The tradition continues. Here are more Friday Questions.
When an audience sitcom does a double-length episode - like Frasier's 'Three Dates and a Break Up' or 'Shutout In Seattle' - are both parts recorded in the same night, or does it still take two weeks to shoot?
Sometimes they are. You need a quick director and a good cast willing to learn twice as much dialogue. Jim Burrows used to do two-parters on CHEERS in one night. Andy Fickman recently did a two-parter of KEVIN CAN WAIT in one night.
Other times the shows will be filmed in two weeks. As a director I’ve never filmed two shows in one night. But I’m sure not Mr. Burrows or Mr. Fickman.
There is another method called a Wrap Around. You break down one episode into scenes and after filming an episode in front of the audience you piggyback one additional scene from that other script. After six or seven weeks you’ve cobbled together an extra show.
TAXI used to do this. There would be wrap around scenes at the beginning and end where the characters would be at a bar. Example: They all got fired, all got new jobs, and reconnected to catch up on each other’s lives. Then each vignette was shown. That way only one actor per week had an additional scene to rehearse and learn. Eventually that story was put together as a two-parter.
How do multicamera sitcoms handle the use of recurring sets that are used over and over again, although infrequently? For instance, Frasier's bedroom looks almost the same both early in the show's run and later. Others that come to mind are Melville's on Cheers and Nemo's restuarant on Everybody Loves Raymond. Are these sets that are created once and recycled back onto the stage, as needed? Or are they created new every time the script calls for it?
The studio has a warehouse where these sets are stored. They’re folded up and transferred to these cavernous structures. Paramount’s was way up in Valencia somewhere. Trucks transport the sets in the wee small hours.
Certain sets, like restaurants, get redressed. So the Italian restaurant you see on NCIS becomes a French restaurant on NCIS: LOS ANGELES.
Johnny Walker has a question after listening to my podcast. Have you listened? Right under the masthead is a big gold arrow. Just click on it. Thanks Johnny, I was able to sneak in a plug.
Just listened to episode 14, and now I have some Friday Questions :)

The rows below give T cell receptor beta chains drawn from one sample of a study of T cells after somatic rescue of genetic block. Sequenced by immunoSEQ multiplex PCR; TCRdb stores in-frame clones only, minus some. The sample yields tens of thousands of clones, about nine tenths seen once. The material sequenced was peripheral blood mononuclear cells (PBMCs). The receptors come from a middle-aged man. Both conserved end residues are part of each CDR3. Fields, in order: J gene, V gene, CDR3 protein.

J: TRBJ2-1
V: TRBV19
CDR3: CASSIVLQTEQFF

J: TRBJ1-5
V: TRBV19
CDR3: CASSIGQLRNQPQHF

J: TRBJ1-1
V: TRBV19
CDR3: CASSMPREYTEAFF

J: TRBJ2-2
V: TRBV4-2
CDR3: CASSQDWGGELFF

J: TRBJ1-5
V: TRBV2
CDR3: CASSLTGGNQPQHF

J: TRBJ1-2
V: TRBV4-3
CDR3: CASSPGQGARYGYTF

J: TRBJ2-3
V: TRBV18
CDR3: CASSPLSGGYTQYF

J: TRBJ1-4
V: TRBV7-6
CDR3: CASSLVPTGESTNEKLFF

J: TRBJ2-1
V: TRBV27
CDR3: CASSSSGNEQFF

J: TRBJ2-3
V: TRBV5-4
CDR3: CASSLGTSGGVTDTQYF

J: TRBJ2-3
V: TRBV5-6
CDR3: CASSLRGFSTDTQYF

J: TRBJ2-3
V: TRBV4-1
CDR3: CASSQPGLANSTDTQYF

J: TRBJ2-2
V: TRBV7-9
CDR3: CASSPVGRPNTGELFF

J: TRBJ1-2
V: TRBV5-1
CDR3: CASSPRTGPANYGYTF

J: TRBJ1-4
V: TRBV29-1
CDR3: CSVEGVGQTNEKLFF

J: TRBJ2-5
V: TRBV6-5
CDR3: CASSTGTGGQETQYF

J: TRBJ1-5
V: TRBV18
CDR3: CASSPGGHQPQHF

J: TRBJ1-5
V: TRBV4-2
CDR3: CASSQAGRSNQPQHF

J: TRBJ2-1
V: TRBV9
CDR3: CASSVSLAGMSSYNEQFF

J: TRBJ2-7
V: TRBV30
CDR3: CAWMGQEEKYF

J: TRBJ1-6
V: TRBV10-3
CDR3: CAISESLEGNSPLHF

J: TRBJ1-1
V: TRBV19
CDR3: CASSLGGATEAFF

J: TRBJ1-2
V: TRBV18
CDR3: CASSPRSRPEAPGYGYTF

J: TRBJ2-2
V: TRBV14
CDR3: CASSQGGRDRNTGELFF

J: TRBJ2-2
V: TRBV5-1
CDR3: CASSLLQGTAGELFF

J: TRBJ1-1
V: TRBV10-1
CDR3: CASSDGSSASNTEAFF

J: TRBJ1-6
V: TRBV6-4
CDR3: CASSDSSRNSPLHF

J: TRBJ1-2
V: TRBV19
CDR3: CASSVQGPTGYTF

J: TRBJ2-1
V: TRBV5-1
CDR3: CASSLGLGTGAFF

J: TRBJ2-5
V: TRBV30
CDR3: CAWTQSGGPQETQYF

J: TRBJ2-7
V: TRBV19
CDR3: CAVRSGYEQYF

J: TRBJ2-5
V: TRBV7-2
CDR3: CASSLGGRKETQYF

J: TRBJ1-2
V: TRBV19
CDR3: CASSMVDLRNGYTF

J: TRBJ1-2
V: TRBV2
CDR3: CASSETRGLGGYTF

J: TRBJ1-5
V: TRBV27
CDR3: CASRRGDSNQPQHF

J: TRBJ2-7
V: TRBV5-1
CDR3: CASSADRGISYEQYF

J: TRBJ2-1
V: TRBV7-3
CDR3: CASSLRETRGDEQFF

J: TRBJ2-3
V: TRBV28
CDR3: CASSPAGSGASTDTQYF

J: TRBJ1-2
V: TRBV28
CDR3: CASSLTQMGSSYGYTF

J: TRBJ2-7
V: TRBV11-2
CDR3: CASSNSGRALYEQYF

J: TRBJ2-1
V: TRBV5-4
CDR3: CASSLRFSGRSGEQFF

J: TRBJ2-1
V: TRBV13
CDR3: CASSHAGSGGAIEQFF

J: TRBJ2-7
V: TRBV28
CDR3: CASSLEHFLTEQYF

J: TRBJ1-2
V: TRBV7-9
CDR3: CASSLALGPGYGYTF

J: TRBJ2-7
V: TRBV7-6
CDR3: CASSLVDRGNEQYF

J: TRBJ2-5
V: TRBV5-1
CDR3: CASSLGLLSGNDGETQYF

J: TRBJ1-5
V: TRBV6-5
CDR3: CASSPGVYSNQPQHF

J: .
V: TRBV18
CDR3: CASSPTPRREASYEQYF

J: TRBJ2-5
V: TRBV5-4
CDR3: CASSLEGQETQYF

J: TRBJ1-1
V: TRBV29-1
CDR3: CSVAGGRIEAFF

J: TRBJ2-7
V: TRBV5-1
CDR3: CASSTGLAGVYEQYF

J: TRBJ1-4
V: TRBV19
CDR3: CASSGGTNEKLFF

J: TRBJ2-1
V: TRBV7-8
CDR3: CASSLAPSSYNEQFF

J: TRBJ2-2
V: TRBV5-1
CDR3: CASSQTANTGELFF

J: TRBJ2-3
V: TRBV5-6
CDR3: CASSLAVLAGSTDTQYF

- Have you ever had any blowback from a comment you made on the air? Was the wife of one of the players listening while you slagged off her husband and it got back to them? (Sorry if you've answered that before!)
In the minors once I had a pitcher approach me furious over what I had said about him the night before. He claimed I announced his age was 30. He was right. I did do that. But it was because he WAS 30. Still, he shouted, I had no business telling people that. The irony of this story is that he became my best friend on the team.
There have been stories in the minors of players so pissed at announcers that they actually go up to the booth, in uniform, to beat the shit out of them. In almost all cases, sanity returned and the announcer escaped serious injury. But still. Yikes.
My first year with the Mariners I was calling the third inning and noticed we hadn’t scored a run in the third inning in weeks. So I started calling it the “third inning of death.” Ken Griffey Jr. heard about it and one day at the batting cage he was giving me shit. I said I would stop doing it when they scored a run. He said they were going to score six runs that night in the third inning. But if they did I had to shave my head. I happily took that bet, got Kenny to record a bit for it that I played on the air and then told my audience about it at the start of the inning.
The first two Mariners get on base. Jr. pops out of the dugout and points up at the booth at me. Then the next guy strikes out and guy after him hits into a doubleplay. End of inning. As Kenny took his position in centerfield I stood up and ran my fingers through my long hair.
I don’t think they ever scored six runs in the third inning.
And finally, from Ed:
Bob Miller, long-time LA Kings broadcaster, ended his career on (this month). I know you're not a "hockey guy" but are a sports fan and have been connected to the LA sports broadcasting scene. Any comments on his career? It's not just the end of his era - it's the end of an era where your market had Vin Scully, Chick Hearn and Bob Miller all serving as the broadcast voices of LA teams.
I’m sure he’ll approach retirement like everything else – with zeal and vigor. Thanks, Bob, for thrilling calls and warm companionship.
What’s your Friday Question?